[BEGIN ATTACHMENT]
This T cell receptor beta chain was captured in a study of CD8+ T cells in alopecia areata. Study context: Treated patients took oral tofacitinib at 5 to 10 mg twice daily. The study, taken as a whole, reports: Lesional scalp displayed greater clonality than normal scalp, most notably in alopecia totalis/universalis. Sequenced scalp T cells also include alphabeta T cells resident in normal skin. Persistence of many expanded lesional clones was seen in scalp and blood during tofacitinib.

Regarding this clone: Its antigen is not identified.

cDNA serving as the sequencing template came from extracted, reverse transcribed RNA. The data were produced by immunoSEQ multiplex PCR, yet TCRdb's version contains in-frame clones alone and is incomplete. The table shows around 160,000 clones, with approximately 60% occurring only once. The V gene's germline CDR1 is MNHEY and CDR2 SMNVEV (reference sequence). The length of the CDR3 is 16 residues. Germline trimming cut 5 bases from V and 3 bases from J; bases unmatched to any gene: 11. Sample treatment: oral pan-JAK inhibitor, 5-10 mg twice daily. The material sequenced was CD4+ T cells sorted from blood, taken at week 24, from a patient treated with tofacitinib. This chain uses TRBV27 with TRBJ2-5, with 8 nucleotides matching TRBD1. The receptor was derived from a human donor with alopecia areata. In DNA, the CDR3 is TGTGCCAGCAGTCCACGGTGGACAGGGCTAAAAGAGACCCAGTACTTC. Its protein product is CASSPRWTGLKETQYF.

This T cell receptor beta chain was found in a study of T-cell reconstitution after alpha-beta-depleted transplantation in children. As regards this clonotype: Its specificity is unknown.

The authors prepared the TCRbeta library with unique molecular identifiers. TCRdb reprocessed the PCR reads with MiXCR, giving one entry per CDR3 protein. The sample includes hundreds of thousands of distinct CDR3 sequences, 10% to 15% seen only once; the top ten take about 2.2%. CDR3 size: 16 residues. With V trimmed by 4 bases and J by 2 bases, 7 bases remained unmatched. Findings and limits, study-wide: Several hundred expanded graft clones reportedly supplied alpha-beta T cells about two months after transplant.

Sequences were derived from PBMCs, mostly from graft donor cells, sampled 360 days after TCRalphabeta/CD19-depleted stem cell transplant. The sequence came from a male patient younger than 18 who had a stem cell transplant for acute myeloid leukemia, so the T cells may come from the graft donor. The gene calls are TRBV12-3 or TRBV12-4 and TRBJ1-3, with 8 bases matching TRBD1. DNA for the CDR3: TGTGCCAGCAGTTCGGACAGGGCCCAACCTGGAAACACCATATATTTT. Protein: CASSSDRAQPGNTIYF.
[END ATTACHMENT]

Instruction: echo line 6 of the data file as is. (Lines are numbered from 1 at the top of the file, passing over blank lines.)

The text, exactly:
Sequences were derived from PBMCs, mostly from graft donor cells, sampled 360 days after TCRalphabeta/CD19-depleted stem cell transplant. The sequence came from a male patient younger than 18 who had a stem cell transplant for acute myeloid leukemia, so the T cells may come from the graft donor. The gene calls are TRBV12-3 or TRBV12-4 and TRBJ1-3, with 8 bases matching TRBD1. DNA for the CDR3: TGTGCCAGCAGTTCGGACAGGGCCCAACCTGGAAACACCATATATTTT. Protein: CASSSDRAQPGNTIYF.